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Online Encyclopedia
Originally appearing in Volume V07, Page 617 of the 1911 Encyclopedia Britannica.
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CULLEN, a royal, municipal and police burgh of Banffshire, Scotland. Pop. (1901) 1936. It is situated on Cullen Bay, II1 m. W. by N. of Banff and 661 m. N.W. of Aberdeen by the Great North of Scotland railway. Deskford Burn, after a course of 7i m., enters the sea at Cullen, which it divides into two parts, Seatown, the older, and Newtown, dating only from 1822. St Mary's, the parish church, a cruciform structure, was founded by Robert Bruce, whose second wife died at Cullen. The industries include rope and sail making, boat-building, brewing and fishing. The harbour, constructed between 1817 and 1834, though artificial, is one of the best on this coast. About 1 m. to the S. is Cullen House, a seat of the earl of Seafield, which contains some fine works of art. A mile and a half to the W. is the picturesque fishing village of Port Knockie with a deep-sea harbour, built in 1891. On the cliffs, 2 M. to the E., stand the ruins of Findlater Castle, fortified in 1455. From 1638 to 1811, when the title expired, it gave the title of earl to the Ogilvies, whose name was adopted in addition to his own by Sir Lewis Alexander Grant, when he succeeded, as 5th earl of Seafield, to the surviving dignities. Five miles to the E. of Cullen is the thriving fishing town of Portsoy, with a small, safe harbour and a station on the Great North of Scotland railway. Besides the fisheries there is fish-curing and a distillery; and the quarrying of a pink-coloured variety of granite and of Portsoy marble is carried on. Good limestone is also found in the district. Pop. (19o1) 2061.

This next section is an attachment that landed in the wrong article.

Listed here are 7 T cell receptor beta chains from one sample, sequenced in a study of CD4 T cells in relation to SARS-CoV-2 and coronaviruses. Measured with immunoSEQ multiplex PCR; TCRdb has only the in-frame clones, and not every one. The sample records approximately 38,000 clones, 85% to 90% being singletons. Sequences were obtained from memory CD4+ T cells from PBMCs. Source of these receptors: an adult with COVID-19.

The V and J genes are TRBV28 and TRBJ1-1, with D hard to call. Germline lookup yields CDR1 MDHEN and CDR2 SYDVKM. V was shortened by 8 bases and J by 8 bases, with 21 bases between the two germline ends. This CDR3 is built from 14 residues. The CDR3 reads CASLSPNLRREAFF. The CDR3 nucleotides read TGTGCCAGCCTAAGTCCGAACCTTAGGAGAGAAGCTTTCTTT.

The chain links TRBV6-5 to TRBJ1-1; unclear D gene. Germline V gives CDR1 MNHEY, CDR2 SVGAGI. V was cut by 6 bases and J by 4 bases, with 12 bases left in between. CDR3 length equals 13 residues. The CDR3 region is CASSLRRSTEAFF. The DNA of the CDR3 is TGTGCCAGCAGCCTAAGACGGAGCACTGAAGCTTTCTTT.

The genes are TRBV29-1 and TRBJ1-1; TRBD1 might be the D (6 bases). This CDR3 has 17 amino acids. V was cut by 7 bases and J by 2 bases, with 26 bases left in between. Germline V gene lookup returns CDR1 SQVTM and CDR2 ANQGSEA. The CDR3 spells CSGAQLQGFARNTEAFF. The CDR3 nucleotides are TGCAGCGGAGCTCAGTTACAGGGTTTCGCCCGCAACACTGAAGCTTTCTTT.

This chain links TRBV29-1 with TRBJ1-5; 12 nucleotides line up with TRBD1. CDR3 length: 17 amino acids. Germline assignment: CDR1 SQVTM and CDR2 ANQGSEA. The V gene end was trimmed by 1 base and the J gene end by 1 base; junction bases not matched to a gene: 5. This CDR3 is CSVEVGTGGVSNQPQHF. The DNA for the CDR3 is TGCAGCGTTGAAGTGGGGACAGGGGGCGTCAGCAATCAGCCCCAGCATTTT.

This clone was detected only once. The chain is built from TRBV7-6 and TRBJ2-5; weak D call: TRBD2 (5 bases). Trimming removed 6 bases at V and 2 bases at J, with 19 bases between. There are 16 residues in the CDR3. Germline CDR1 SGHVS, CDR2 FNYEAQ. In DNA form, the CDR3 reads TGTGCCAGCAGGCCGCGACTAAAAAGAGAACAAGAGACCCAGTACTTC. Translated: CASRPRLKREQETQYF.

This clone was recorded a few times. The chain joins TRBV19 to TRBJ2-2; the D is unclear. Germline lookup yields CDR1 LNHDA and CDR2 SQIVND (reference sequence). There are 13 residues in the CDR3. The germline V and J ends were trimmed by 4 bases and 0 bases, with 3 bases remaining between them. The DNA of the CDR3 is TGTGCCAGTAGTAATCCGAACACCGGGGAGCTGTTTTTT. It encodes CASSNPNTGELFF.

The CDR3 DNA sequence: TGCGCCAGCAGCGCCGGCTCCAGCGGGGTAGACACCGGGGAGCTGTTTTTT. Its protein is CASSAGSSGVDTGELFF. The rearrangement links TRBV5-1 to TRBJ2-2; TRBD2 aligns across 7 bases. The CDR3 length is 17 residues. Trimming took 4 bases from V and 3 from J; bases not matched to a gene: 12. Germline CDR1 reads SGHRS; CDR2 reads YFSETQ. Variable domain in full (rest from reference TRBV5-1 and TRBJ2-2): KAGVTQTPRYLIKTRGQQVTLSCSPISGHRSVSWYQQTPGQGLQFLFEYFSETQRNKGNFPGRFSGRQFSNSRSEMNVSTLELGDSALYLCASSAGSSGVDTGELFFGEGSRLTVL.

End of Article: CULLEN
PAUL CULLEN (1803–1878)

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